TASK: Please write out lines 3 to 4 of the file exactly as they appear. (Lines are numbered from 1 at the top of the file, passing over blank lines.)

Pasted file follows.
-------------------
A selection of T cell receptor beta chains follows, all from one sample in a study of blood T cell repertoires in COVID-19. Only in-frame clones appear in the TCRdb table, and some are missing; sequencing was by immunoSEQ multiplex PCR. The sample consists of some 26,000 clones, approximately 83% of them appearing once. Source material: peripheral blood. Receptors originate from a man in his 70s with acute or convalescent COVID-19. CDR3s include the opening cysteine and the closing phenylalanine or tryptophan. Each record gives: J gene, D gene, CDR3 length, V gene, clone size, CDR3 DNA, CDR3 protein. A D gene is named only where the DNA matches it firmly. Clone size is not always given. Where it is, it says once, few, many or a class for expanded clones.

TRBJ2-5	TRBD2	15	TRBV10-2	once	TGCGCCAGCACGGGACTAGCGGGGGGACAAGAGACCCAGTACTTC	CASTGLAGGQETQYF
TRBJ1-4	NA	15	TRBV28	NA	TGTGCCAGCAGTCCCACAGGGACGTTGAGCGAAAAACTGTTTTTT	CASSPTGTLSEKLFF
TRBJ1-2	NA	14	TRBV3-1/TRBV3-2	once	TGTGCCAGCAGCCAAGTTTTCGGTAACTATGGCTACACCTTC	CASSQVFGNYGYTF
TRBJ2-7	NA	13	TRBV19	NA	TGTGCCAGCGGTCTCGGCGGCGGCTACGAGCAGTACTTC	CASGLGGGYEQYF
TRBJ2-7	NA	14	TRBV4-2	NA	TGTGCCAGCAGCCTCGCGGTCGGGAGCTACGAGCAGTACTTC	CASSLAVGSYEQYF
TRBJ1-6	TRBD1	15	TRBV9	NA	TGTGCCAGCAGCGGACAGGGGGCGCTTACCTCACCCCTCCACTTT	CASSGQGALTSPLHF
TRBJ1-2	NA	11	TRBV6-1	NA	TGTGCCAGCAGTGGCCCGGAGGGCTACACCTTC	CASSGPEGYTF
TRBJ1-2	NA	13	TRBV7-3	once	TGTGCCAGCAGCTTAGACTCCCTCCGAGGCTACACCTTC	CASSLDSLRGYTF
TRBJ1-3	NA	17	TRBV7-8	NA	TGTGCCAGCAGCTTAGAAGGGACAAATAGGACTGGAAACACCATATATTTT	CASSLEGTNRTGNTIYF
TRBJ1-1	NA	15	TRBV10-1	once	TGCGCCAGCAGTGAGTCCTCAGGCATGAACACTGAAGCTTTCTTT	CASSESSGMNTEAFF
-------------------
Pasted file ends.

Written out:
TRBJ1-4	NA	15	TRBV28	NA	TGTGCCAGCAGTCCCACAGGGACGTTGAGCGAAAAACTGTTTTTT	CASSPTGTLSEKLFF
TRBJ1-2	NA	14	TRBV3-1/TRBV3-2	once	TGTGCCAGCAGCCAAGTTTTCGGTAACTATGGCTACACCTTC	CASSQVFGNYGYTF